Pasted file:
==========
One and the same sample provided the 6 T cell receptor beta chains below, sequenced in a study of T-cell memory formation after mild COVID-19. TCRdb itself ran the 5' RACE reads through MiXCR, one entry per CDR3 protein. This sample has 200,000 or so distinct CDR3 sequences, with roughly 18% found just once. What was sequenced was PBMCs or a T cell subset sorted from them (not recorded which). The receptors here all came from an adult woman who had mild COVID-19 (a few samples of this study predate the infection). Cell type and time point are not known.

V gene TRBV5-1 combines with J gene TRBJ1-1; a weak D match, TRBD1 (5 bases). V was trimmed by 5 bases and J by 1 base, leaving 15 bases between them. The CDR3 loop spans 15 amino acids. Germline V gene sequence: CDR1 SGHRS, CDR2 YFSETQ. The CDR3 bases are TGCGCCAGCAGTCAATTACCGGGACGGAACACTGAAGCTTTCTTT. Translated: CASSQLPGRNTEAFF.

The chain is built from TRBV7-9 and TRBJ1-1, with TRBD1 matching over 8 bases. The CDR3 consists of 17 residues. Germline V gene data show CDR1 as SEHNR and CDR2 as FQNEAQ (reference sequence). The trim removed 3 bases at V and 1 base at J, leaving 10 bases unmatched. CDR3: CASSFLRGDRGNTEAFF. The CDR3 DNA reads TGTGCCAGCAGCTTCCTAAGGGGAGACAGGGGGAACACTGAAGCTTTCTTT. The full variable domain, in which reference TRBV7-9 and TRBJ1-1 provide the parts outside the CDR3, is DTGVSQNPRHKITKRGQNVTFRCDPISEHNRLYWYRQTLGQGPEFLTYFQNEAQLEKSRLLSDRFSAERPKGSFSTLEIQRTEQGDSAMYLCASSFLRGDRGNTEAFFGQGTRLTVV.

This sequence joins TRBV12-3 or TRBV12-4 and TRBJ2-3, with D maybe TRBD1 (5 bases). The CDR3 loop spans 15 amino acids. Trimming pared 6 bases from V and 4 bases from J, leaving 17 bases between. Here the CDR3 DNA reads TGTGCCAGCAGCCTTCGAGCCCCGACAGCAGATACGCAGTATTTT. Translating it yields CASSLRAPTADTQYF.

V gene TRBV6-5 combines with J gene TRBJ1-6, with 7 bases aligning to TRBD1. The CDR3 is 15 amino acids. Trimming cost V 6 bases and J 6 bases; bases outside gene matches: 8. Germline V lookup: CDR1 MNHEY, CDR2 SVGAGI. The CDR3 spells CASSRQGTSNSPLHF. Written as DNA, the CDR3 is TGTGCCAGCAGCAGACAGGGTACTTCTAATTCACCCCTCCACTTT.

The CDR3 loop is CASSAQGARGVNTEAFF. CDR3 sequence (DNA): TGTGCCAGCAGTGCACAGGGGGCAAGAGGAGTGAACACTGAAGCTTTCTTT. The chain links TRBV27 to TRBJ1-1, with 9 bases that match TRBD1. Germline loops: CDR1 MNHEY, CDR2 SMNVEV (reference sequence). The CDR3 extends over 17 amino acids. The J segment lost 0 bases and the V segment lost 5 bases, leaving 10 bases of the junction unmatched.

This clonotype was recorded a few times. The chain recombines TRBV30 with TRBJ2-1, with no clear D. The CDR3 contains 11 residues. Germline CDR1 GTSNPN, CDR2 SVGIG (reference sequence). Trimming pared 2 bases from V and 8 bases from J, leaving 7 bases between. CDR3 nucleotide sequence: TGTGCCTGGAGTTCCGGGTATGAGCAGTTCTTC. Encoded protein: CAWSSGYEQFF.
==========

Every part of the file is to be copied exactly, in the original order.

One and the same sample provided the 6 T cell receptor beta chains below, sequenced in a study of T-cell memory formation after mild COVID-19. TCRdb itself ran the 5' RACE reads through MiXCR, one entry per CDR3 protein. This sample has 200,000 or so distinct CDR3 sequences, with roughly 18% found just once. What was sequenced was PBMCs or a T cell subset sorted from them (not recorded which). The receptors here all came from an adult woman who had mild COVID-19 (a few samples of this study predate the infection). Cell type and time point are not known.

V gene TRBV5-1 combines with J gene TRBJ1-1; a weak D match, TRBD1 (5 bases). V was trimmed by 5 bases and J by 1 base, leaving 15 bases between them. The CDR3 loop spans 15 amino acids. Germline V gene sequence: CDR1 SGHRS, CDR2 YFSETQ. The CDR3 bases are TGCGCCAGCAGTCAATTACCGGGACGGAACACTGAAGCTTTCTTT. Translated: CASSQLPGRNTEAFF.

The chain is built from TRBV7-9 and TRBJ1-1, with TRBD1 matching over 8 bases. The CDR3 consists of 17 residues. Germline V gene data show CDR1 as SEHNR and CDR2 as FQNEAQ (reference sequence). The trim removed 3 bases at V and 1 base at J, leaving 10 bases unmatched. CDR3: CASSFLRGDRGNTEAFF. The CDR3 DNA reads TGTGCCAGCAGCTTCCTAAGGGGAGACAGGGGGAACACTGAAGCTTTCTTT. The full variable domain, in which reference TRBV7-9 and TRBJ1-1 provide the parts outside the CDR3, is DTGVSQNPRHKITKRGQNVTFRCDPISEHNRLYWYRQTLGQGPEFLTYFQNEAQLEKSRLLSDRFSAERPKGSFSTLEIQRTEQGDSAMYLCASSFLRGDRGNTEAFFGQGTRLTVV.

This sequence joins TRBV12-3 or TRBV12-4 and TRBJ2-3, with D maybe TRBD1 (5 bases). The CDR3 loop spans 15 amino acids. Trimming pared 6 bases from V and 4 bases from J, leaving 17 bases between. Here the CDR3 DNA reads TGTGCCAGCAGCCTTCGAGCCCCGACAGCAGATACGCAGTATTTT. Translating it yields CASSLRAPTADTQYF.

V gene TRBV6-5 combines with J gene TRBJ1-6, with 7 bases aligning to TRBD1. The CDR3 is 15 amino acids. Trimming cost V 6 bases and J 6 bases; bases outside gene matches: 8. Germline V lookup: CDR1 MNHEY, CDR2 SVGAGI. The CDR3 spells CASSRQGTSNSPLHF. Written as DNA, the CDR3 is TGTGCCAGCAGCAGACAGGGTACTTCTAATTCACCCCTCCACTTT.

The CDR3 loop is CASSAQGARGVNTEAFF. CDR3 sequence (DNA): TGTGCCAGCAGTGCACAGGGGGCAAGAGGAGTGAACACTGAAGCTTTCTTT. The chain links TRBV27 to TRBJ1-1, with 9 bases that match TRBD1. Germline loops: CDR1 MNHEY, CDR2 SMNVEV (reference sequence). The CDR3 extends over 17 amino acids. The J segment lost 0 bases and the V segment lost 5 bases, leaving 10 bases of the junction unmatched.

This clonotype was recorded a few times. The chain recombines TRBV30 with TRBJ2-1, with no clear D. The CDR3 contains 11 residues. Germline CDR1 GTSNPN, CDR2 SVGIG (reference sequence). Trimming pared 2 bases from V and 8 bases from J, leaving 7 bases between. CDR3 nucleotide sequence: TGTGCCTGGAGTTCCGGGTATGAGCAGTTCTTC. Encoded protein: CAWSSGYEQFF.